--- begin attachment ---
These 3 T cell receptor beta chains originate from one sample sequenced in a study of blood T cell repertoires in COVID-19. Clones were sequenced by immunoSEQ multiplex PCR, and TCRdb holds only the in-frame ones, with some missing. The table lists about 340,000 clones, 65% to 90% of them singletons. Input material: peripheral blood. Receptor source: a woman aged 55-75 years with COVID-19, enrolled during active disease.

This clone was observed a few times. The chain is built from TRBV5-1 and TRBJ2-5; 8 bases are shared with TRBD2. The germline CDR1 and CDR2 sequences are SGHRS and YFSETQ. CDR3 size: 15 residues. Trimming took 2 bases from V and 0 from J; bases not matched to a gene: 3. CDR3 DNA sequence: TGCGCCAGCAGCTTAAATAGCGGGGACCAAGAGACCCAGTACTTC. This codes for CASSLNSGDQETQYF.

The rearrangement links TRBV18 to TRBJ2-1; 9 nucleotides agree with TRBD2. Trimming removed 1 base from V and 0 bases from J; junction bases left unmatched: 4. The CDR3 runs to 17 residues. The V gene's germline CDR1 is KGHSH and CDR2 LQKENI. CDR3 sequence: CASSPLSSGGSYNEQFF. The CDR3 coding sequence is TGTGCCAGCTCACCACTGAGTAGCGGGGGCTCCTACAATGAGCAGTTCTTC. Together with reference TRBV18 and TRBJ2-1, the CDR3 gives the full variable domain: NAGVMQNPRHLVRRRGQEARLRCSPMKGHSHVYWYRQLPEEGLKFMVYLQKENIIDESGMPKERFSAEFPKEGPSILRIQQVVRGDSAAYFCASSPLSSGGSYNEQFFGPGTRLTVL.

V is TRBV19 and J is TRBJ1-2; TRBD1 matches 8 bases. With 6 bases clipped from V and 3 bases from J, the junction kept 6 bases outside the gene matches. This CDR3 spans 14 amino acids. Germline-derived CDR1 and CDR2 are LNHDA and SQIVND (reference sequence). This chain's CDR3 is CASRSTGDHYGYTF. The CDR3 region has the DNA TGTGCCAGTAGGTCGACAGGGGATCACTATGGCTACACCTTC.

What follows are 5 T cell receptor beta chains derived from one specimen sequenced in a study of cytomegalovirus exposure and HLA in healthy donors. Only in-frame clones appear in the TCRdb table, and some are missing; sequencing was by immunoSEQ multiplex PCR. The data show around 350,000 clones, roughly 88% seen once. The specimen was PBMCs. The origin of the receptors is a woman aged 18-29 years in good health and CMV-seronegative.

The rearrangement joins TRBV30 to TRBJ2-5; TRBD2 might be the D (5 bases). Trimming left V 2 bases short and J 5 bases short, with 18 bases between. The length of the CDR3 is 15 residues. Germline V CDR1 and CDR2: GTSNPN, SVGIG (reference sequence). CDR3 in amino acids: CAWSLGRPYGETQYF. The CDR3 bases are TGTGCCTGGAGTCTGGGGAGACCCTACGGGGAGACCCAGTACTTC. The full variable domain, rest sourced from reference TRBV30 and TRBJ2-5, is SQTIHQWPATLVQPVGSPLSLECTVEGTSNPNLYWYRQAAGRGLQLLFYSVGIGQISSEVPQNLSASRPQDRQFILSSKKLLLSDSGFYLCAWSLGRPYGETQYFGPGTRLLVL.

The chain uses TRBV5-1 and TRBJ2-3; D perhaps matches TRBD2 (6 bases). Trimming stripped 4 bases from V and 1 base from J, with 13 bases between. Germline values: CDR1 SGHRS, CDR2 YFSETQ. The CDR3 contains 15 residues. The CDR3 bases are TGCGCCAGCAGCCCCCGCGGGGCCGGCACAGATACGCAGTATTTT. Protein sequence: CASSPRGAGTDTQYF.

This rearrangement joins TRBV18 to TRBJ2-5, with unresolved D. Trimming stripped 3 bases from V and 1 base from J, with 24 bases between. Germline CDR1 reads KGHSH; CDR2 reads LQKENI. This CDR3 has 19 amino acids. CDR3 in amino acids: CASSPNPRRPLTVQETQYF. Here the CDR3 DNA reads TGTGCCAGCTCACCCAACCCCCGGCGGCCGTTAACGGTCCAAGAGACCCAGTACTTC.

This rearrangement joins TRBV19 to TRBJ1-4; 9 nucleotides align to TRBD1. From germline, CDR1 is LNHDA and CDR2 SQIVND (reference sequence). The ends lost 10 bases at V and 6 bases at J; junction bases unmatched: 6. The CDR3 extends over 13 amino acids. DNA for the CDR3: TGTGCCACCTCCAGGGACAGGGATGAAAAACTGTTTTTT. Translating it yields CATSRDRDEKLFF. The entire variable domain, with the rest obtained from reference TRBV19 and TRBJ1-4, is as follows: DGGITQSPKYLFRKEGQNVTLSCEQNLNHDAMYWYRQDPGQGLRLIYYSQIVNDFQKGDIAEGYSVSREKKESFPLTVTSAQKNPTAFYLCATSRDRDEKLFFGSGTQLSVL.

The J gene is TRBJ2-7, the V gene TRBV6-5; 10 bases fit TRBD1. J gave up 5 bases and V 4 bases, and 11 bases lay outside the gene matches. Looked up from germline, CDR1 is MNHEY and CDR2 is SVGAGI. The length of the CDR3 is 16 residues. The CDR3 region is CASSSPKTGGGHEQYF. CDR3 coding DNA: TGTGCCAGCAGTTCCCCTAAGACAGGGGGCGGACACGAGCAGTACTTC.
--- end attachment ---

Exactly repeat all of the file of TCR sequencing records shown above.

These 3 T cell receptor beta chains originate from one sample sequenced in a study of blood T cell repertoires in COVID-19. Clones were sequenced by immunoSEQ multiplex PCR, and TCRdb holds only the in-frame ones, with some missing. The table lists about 340,000 clones, 65% to 90% of them singletons. Input material: peripheral blood. Receptor source: a woman aged 55-75 years with COVID-19, enrolled during active disease.

This clone was observed a few times. The chain is built from TRBV5-1 and TRBJ2-5; 8 bases are shared with TRBD2. The germline CDR1 and CDR2 sequences are SGHRS and YFSETQ. CDR3 size: 15 residues. Trimming took 2 bases from V and 0 from J; bases not matched to a gene: 3. CDR3 DNA sequence: TGCGCCAGCAGCTTAAATAGCGGGGACCAAGAGACCCAGTACTTC. This codes for CASSLNSGDQETQYF.

The rearrangement links TRBV18 to TRBJ2-1; 9 nucleotides agree with TRBD2. Trimming removed 1 base from V and 0 bases from J; junction bases left unmatched: 4. The CDR3 runs to 17 residues. The V gene's germline CDR1 is KGHSH and CDR2 LQKENI. CDR3 sequence: CASSPLSSGGSYNEQFF. The CDR3 coding sequence is TGTGCCAGCTCACCACTGAGTAGCGGGGGCTCCTACAATGAGCAGTTCTTC. Together with reference TRBV18 and TRBJ2-1, the CDR3 gives the full variable domain: NAGVMQNPRHLVRRRGQEARLRCSPMKGHSHVYWYRQLPEEGLKFMVYLQKENIIDESGMPKERFSAEFPKEGPSILRIQQVVRGDSAAYFCASSPLSSGGSYNEQFFGPGTRLTVL.

V is TRBV19 and J is TRBJ1-2; TRBD1 matches 8 bases. With 6 bases clipped from V and 3 bases from J, the junction kept 6 bases outside the gene matches. This CDR3 spans 14 amino acids. Germline-derived CDR1 and CDR2 are LNHDA and SQIVND (reference sequence). This chain's CDR3 is CASRSTGDHYGYTF. The CDR3 region has the DNA TGTGCCAGTAGGTCGACAGGGGATCACTATGGCTACACCTTC.

What follows are 5 T cell receptor beta chains derived from one specimen sequenced in a study of cytomegalovirus exposure and HLA in healthy donors. Only in-frame clones appear in the TCRdb table, and some are missing; sequencing was by immunoSEQ multiplex PCR. The data show around 350,000 clones, roughly 88% seen once. The specimen was PBMCs. The origin of the receptors is a woman aged 18-29 years in good health and CMV-seronegative.

The rearrangement joins TRBV30 to TRBJ2-5; TRBD2 might be the D (5 bases). Trimming left V 2 bases short and J 5 bases short, with 18 bases between. The length of the CDR3 is 15 residues. Germline V CDR1 and CDR2: GTSNPN, SVGIG (reference sequence). CDR3 in amino acids: CAWSLGRPYGETQYF. The CDR3 bases are TGTGCCTGGAGTCTGGGGAGACCCTACGGGGAGACCCAGTACTTC. The full variable domain, rest sourced from reference TRBV30 and TRBJ2-5, is SQTIHQWPATLVQPVGSPLSLECTVEGTSNPNLYWYRQAAGRGLQLLFYSVGIGQISSEVPQNLSASRPQDRQFILSSKKLLLSDSGFYLCAWSLGRPYGETQYFGPGTRLLVL.

The chain uses TRBV5-1 and TRBJ2-3; D perhaps matches TRBD2 (6 bases). Trimming stripped 4 bases from V and 1 base from J, with 13 bases between. Germline values: CDR1 SGHRS, CDR2 YFSETQ. The CDR3 contains 15 residues. The CDR3 bases are TGCGCCAGCAGCCCCCGCGGGGCCGGCACAGATACGCAGTATTTT. Protein sequence: CASSPRGAGTDTQYF.

This rearrangement joins TRBV18 to TRBJ2-5, with unresolved D. Trimming stripped 3 bases from V and 1 base from J, with 24 bases between. Germline CDR1 reads KGHSH; CDR2 reads LQKENI. This CDR3 has 19 amino acids. CDR3 in amino acids: CASSPNPRRPLTVQETQYF. Here the CDR3 DNA reads TGTGCCAGCTCACCCAACCCCCGGCGGCCGTTAACGGTCCAAGAGACCCAGTACTTC.

This rearrangement joins TRBV19 to TRBJ1-4; 9 nucleotides align to TRBD1. From germline, CDR1 is LNHDA and CDR2 SQIVND (reference sequence). The ends lost 10 bases at V and 6 bases at J; junction bases unmatched: 6. The CDR3 extends over 13 amino acids. DNA for the CDR3: TGTGCCACCTCCAGGGACAGGGATGAAAAACTGTTTTTT. Translating it yields CATSRDRDEKLFF. The entire variable domain, with the rest obtained from reference TRBV19 and TRBJ1-4, is as follows: DGGITQSPKYLFRKEGQNVTLSCEQNLNHDAMYWYRQDPGQGLRLIYYSQIVNDFQKGDIAEGYSVSREKKESFPLTVTSAQKNPTAFYLCATSRDRDEKLFFGSGTQLSVL.

The J gene is TRBJ2-7, the V gene TRBV6-5; 10 bases fit TRBD1. J gave up 5 bases and V 4 bases, and 11 bases lay outside the gene matches. Looked up from germline, CDR1 is MNHEY and CDR2 is SVGAGI. The length of the CDR3 is 16 residues. The CDR3 region is CASSSPKTGGGHEQYF. CDR3 coding DNA: TGTGCCAGCAGTTCCCCTAAGACAGGGGGCGGACACGAGCAGTACTTC.